When we talk about church leaders, they aren’t people we know well or personally, and so often we have “one story” about them. When we gather more stories, it presents a more complex picture. For example, many know Pres. Packer as someone who fought against gay rights, someone who called intellectuals, feminists and homosexuals the three biggest threats the church opposed. Many see E. Oaks as the “no apologies,” anti-gay marriage person who equates Fox News with capital T truth. But I’ve also heard a couple of stories that run counter to these. Some examples I’ve referenced elsewhere:
Let me add to the mixed bag on Pres. Packer. A good friend was greeting several apostles in their visit overseas. Packer was the most senior. A local leader had asked a procedural question, and one of the more junior apostles was about to give an answer when Pres Packer stopped him and cautioned him that answering that kind of question given their position often resulted in unintended consequences because members took what they said casually too much to heart and would turn an off hand remark into a new rule forever. This from the author of The Unwritten Order! (important to note: Pres. Packer ALSO declined to answer the question).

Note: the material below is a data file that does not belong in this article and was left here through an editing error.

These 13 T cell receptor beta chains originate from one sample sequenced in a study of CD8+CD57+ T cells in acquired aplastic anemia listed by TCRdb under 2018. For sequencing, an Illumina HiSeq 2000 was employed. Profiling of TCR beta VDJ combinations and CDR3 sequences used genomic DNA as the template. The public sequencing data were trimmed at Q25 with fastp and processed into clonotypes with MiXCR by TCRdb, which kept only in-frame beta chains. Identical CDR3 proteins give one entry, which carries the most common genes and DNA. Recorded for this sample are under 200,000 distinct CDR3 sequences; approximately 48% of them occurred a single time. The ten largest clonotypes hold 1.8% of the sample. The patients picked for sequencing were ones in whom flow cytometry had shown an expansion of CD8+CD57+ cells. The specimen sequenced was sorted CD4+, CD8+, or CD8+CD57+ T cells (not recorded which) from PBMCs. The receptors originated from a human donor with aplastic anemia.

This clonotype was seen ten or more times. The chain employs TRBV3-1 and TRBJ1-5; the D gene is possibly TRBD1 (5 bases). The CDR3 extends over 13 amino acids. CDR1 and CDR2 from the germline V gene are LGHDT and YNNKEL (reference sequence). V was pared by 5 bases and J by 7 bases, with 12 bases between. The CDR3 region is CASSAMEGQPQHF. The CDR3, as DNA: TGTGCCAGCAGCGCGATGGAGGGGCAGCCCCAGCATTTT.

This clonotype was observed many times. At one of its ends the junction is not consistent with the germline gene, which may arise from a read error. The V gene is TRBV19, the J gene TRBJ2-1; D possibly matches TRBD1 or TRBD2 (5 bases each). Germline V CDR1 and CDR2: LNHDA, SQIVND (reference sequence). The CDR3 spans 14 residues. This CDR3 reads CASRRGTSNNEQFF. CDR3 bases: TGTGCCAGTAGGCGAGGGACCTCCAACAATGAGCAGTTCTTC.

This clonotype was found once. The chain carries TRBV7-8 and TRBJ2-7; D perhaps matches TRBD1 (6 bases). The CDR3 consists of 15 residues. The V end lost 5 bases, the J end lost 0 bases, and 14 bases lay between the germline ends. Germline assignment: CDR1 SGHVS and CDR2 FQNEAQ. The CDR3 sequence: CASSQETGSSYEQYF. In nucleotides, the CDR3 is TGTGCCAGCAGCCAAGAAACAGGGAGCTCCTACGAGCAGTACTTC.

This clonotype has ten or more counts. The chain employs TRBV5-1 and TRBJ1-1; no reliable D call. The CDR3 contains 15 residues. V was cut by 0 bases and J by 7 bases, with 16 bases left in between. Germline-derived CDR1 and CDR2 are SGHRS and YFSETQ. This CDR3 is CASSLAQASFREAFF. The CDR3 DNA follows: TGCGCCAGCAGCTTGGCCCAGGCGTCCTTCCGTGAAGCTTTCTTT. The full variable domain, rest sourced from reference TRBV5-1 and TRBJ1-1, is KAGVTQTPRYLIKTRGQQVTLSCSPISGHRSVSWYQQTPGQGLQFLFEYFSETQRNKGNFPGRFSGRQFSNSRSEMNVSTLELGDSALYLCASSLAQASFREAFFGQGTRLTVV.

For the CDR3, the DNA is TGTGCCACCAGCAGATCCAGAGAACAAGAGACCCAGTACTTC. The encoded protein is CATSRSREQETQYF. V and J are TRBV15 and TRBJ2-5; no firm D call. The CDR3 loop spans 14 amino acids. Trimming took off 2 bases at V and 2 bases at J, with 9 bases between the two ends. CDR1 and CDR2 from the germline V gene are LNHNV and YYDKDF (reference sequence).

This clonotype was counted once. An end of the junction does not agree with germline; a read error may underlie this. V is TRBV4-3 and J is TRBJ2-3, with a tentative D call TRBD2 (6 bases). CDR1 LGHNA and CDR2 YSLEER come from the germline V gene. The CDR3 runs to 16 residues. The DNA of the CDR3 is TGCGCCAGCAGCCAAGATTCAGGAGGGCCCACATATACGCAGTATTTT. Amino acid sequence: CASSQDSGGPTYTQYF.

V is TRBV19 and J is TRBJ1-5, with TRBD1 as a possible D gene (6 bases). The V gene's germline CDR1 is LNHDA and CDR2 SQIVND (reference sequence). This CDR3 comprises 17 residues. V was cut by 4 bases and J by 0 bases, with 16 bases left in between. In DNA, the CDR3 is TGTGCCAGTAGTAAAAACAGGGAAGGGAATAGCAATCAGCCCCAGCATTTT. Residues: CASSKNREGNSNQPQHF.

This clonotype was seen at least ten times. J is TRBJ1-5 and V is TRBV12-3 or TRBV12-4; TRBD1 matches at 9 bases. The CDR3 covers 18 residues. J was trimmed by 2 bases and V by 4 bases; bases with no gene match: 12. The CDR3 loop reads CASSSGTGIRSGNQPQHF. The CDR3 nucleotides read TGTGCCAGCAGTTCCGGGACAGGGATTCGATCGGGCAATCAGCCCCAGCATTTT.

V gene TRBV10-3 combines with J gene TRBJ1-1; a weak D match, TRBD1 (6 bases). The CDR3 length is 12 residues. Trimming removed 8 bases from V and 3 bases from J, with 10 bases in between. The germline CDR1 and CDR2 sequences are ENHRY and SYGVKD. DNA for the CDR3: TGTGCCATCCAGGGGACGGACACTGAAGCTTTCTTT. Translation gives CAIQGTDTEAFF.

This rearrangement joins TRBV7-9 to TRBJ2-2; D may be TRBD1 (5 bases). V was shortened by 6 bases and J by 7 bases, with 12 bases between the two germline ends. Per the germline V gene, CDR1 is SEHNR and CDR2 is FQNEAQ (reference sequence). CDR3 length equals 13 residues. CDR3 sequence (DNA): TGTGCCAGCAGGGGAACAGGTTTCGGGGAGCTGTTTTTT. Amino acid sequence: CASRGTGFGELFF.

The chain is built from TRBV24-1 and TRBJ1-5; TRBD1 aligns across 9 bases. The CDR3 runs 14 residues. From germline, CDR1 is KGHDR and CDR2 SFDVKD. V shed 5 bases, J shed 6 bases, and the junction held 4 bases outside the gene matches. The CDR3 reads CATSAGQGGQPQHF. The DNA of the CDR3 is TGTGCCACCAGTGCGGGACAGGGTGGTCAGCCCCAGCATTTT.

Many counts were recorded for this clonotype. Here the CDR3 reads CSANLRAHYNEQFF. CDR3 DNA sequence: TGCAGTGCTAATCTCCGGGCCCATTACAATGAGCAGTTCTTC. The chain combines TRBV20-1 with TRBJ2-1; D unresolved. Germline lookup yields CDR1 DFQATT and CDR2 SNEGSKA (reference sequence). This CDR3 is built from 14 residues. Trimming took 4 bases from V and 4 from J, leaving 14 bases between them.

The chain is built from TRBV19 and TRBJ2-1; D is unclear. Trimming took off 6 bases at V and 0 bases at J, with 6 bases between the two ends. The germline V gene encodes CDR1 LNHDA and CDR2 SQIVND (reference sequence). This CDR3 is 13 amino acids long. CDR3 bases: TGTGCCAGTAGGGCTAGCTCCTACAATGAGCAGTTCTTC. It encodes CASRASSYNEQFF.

I also heard from E. Oaks that Pres. Packer is the one who bought the Q12 iPads to use for their scriptures and to access the LDS apps.
Oaks is also quite interesting. He loves a white shirt and pushes for outward obedience but he is also a strong advocate of equal pay and rights for women. He also did a lot behind the scenes at BYU to reduce how oppressive and right wing the environment was. And yet, he’s quite comfortable stewing in the political right.
E. Bednar infamously promoted passive aggressive behavior and judgment about something as trivial as earrings, and yet he doesn’t try to shackle women in the home, recognizing his mother as a strong woman and financial contributor.
On the flip side, Pres. Monson is someone who is well known for visiting widows and promoting service as the 4th mission of the church. But I did hear one story in which he was rude to underlings which one or two people said was typical in their experience, and of course his role in Prop 8 is well known, an action that proponents of gay rights (including me) will not see as evidence of charity. These other stories give me pause, and my belief in his universal kindness has dialed down to “mixed bag” levels. I suppose all people are a mixed bag.
- What contrary stories do you know about church leaders that change or soften the “one story” approach?
- Does having a more nuanced view of people help or hurt your view of the church?